Dec 9, 2013
Nelson Mandela has died. Tributes to him come in from the entire world, from the powerful, from black people and white. But not everyone agrees on what he represents.
In Mandela, black people of South Africa and the oppressed of the entire world want to salute the fight of a people against racial segregation and for freedom and equality.
The imperialist leaders, on the other hand, salute the policy of Mandela which consisted in limiting this fight. They see in Mandela the man of “reconciliation” and of “peace.” But it was a question of the social peace of the bourgeoisie and imperialism, which made it possible for those at the top of society to continue to enrich themselves, while those down below got poorer and poorer!
The fight against apartheid was the fight of an entire people, rising against a disgusting regime that used the club, torture and prison as methods of government. This struggle meant as much suffering and heartbreak as courage and pride.
So through Mandela the oppressed of the entire world are rendering homage to the people of South Africa, the oppressed who rebelled, the people in Sharpeville and Soweto, the miners and massacred workers.
But the battle against apartheid is unfinished, precisely because of the policy of Mandela and his party, the African National Congress (ANC). At the end of the 1980s, the white leaders at the head of the South African regime, confronted with revolts and ceaseless strikes, were pushed to end the system of racial oppression. They chose to ally with Mandela and the ANC, who had credit among the black masses, to negotiate a smooth end to apartheid.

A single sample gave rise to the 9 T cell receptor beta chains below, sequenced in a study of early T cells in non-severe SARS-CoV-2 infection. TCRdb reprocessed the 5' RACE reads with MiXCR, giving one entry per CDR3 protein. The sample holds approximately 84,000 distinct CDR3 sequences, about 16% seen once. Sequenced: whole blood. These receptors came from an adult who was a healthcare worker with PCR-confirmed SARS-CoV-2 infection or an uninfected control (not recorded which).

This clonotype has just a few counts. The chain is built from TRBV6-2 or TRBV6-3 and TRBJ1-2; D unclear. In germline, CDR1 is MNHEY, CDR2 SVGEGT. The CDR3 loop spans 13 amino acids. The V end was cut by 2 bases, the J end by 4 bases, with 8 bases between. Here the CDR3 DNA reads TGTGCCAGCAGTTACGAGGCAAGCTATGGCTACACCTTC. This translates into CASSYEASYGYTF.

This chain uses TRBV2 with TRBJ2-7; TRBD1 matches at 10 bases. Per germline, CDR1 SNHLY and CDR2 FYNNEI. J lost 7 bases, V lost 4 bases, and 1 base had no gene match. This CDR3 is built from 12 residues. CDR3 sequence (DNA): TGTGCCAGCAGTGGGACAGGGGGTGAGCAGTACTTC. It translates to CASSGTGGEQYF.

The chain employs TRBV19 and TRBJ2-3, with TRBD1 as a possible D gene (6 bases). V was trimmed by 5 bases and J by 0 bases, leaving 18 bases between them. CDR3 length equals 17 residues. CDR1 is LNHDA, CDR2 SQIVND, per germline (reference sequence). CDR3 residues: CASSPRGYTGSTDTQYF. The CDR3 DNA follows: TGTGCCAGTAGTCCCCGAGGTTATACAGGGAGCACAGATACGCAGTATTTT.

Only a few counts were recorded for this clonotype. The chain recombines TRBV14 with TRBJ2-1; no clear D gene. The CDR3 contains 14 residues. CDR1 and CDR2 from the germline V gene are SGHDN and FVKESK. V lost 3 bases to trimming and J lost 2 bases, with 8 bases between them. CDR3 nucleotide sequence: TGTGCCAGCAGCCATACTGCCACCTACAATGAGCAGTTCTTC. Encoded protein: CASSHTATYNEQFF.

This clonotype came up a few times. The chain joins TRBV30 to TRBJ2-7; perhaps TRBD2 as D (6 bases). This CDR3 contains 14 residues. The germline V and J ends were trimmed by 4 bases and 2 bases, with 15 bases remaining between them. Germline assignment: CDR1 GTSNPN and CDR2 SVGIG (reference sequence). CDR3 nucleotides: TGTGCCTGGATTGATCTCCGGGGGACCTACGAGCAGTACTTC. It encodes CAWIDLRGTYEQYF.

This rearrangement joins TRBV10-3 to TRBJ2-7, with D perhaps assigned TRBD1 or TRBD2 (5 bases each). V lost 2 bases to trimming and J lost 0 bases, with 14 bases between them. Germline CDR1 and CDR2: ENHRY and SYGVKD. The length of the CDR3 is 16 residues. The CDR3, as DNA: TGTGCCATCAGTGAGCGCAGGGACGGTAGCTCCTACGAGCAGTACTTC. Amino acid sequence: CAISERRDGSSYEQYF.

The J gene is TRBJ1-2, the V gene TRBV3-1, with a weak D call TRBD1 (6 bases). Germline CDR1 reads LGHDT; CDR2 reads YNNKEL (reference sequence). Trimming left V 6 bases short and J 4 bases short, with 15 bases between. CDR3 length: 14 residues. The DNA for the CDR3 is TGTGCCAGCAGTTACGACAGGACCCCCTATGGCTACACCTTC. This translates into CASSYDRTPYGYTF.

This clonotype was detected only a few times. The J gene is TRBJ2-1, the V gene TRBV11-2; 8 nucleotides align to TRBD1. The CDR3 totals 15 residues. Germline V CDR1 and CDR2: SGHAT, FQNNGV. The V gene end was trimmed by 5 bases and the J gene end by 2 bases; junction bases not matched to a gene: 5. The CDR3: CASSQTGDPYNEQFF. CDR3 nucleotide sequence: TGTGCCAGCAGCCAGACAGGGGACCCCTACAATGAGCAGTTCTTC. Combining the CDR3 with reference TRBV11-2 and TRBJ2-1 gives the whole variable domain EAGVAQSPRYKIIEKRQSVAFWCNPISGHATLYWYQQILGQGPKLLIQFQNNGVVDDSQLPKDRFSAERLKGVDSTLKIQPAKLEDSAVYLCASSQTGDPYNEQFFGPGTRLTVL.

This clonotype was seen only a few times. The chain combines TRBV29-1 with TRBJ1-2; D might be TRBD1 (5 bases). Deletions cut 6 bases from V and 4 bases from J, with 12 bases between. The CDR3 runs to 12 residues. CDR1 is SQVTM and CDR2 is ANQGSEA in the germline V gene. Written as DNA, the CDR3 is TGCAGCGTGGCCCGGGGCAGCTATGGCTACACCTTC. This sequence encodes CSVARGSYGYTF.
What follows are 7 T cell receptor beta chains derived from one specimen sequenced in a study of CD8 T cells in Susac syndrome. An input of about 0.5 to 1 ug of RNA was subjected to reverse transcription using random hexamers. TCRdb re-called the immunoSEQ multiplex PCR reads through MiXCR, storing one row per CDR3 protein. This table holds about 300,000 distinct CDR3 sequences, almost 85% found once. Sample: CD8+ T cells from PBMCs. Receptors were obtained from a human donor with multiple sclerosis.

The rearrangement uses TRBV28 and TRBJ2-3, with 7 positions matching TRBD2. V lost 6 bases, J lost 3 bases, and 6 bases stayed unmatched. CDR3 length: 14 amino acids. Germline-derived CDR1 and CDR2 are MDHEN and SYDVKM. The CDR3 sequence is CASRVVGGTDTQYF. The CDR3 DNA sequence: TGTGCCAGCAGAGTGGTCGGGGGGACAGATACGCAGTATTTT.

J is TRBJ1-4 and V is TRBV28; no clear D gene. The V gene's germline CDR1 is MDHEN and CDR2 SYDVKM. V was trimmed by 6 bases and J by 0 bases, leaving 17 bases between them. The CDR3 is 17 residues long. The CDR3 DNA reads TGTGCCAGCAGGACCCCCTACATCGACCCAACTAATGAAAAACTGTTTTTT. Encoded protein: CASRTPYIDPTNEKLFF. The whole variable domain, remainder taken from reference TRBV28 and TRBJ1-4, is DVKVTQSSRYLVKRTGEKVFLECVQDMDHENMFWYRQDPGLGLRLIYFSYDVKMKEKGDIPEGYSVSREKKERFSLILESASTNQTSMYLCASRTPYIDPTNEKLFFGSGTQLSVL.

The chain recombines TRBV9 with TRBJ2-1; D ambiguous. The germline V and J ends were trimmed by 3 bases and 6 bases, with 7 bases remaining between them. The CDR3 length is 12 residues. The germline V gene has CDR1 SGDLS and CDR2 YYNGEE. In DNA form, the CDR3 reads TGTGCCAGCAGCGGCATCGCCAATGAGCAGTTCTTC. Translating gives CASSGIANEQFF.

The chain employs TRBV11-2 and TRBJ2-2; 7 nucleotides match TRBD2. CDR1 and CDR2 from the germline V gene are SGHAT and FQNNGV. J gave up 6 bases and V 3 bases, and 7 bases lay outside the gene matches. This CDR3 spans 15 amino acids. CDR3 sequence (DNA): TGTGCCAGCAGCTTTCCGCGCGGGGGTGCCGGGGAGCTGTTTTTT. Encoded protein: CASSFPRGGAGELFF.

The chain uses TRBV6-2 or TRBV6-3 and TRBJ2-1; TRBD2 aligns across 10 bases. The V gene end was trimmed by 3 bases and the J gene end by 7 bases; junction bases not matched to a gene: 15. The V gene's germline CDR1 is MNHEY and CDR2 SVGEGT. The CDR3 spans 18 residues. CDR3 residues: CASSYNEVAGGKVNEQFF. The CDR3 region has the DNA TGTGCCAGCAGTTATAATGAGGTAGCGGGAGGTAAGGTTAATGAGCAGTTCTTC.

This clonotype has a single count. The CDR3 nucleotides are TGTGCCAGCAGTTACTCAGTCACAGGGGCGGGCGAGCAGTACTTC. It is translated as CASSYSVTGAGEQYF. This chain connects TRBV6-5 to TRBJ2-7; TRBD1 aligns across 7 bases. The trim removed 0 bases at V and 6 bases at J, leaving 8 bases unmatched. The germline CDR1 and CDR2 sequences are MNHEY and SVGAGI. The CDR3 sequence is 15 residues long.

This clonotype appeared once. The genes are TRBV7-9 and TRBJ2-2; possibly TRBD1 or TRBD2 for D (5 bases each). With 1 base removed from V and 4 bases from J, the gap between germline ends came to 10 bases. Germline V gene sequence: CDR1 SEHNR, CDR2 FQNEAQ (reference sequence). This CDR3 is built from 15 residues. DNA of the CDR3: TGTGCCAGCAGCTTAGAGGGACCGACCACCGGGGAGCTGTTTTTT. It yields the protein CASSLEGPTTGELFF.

It was a question of ending the laws sanctioning racial oppression, without affecting the hold of the white owners over the economy, without questioning the profit of the multinational companies, without questioning the interests of the imperialists, in particular in the mines.
Mandela was the man for the job. His long imprisonment by the apartheid regime made him the symbol of the fight against racial oppression. But he wasn’t at all against private property in land and mines, against exploitation, against capitalism, against the existence of an elite. He was for them, on the condition that some black people could find a place among them.
The workers and the poor, who expected that the end of apartheid would lead to a redistribution of land and access to jobs, decent housing, health care, running water and quality schools, were asked to wait, in the name of “national reconciliation.”
But the end of apartheid didn’t change the lives of the poor masses. The black ghettos didn’t disappear. Life for the great mass of black people remains miserable; and they suffer from disgraceful working, living and housing conditions.
Inequalities and exploitation are as ferocious as they were under apartheid, as the miners’ strike of Marikana showed in 2012. And today poor black workers are clubbed, imprisoned and assassinated by black police!
The homage that black South Africans render Mandela attests to their thirst for freedom and their hope for a better life. But that will only be accomplished – there as here – by a fight against the capitalist social order, so that there are no more privileges and privileged, either black or white.